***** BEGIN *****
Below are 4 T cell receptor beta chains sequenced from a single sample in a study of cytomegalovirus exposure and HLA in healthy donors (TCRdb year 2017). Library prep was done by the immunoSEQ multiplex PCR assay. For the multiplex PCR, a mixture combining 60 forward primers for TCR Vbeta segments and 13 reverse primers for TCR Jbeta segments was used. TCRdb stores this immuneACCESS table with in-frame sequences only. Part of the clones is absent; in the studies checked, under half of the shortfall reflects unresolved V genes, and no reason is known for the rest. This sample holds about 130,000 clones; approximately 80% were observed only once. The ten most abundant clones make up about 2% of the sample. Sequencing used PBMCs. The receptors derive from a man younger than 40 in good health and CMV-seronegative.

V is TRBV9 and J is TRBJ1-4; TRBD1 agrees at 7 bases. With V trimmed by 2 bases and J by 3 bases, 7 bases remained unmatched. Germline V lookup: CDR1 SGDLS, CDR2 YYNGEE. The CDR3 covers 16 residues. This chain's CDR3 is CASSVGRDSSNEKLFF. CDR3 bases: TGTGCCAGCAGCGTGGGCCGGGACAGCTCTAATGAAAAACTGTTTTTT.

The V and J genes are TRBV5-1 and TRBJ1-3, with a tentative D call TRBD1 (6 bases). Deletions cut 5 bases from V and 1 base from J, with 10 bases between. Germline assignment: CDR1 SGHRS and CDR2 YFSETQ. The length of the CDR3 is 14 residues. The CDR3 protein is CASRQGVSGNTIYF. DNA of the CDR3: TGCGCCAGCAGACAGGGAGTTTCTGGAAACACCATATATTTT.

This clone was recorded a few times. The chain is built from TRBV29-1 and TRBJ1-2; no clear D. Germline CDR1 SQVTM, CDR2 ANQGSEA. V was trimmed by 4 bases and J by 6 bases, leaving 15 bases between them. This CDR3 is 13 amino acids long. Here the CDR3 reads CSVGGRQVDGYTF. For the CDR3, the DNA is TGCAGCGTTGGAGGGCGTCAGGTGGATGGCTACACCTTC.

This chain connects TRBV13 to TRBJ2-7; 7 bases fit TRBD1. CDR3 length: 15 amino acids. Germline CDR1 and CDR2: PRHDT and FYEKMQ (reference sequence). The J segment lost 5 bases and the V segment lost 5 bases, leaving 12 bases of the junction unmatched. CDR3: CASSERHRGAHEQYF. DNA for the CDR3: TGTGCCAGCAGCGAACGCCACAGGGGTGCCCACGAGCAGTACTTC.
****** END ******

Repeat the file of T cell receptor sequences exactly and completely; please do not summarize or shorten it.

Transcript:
Below are 4 T cell receptor beta chains sequenced from a single sample in a study of cytomegalovirus exposure and HLA in healthy donors (TCRdb year 2017). Library prep was done by the immunoSEQ multiplex PCR assay. For the multiplex PCR, a mixture combining 60 forward primers for TCR Vbeta segments and 13 reverse primers for TCR Jbeta segments was used. TCRdb stores this immuneACCESS table with in-frame sequences only. Part of the clones is absent; in the studies checked, under half of the shortfall reflects unresolved V genes, and no reason is known for the rest. This sample holds about 130,000 clones; approximately 80% were observed only once. The ten most abundant clones make up about 2% of the sample. Sequencing used PBMCs. The receptors derive from a man younger than 40 in good health and CMV-seronegative.

V is TRBV9 and J is TRBJ1-4; TRBD1 agrees at 7 bases. With V trimmed by 2 bases and J by 3 bases, 7 bases remained unmatched. Germline V lookup: CDR1 SGDLS, CDR2 YYNGEE. The CDR3 covers 16 residues. This chain's CDR3 is CASSVGRDSSNEKLFF. CDR3 bases: TGTGCCAGCAGCGTGGGCCGGGACAGCTCTAATGAAAAACTGTTTTTT.

The V and J genes are TRBV5-1 and TRBJ1-3, with a tentative D call TRBD1 (6 bases). Deletions cut 5 bases from V and 1 base from J, with 10 bases between. Germline assignment: CDR1 SGHRS and CDR2 YFSETQ. The length of the CDR3 is 14 residues. The CDR3 protein is CASRQGVSGNTIYF. DNA of the CDR3: TGCGCCAGCAGACAGGGAGTTTCTGGAAACACCATATATTTT.

This clone was recorded a few times. The chain is built from TRBV29-1 and TRBJ1-2; no clear D. Germline CDR1 SQVTM, CDR2 ANQGSEA. V was trimmed by 4 bases and J by 6 bases, leaving 15 bases between them. This CDR3 is 13 amino acids long. Here the CDR3 reads CSVGGRQVDGYTF. For the CDR3, the DNA is TGCAGCGTTGGAGGGCGTCAGGTGGATGGCTACACCTTC.

This chain connects TRBV13 to TRBJ2-7; 7 bases fit TRBD1. CDR3 length: 15 amino acids. Germline CDR1 and CDR2: PRHDT and FYEKMQ (reference sequence). The J segment lost 5 bases and the V segment lost 5 bases, leaving 12 bases of the junction unmatched. CDR3: CASSERHRGAHEQYF. DNA for the CDR3: TGTGCCAGCAGCGAACGCCACAGGGGTGCCCACGAGCAGTACTTC.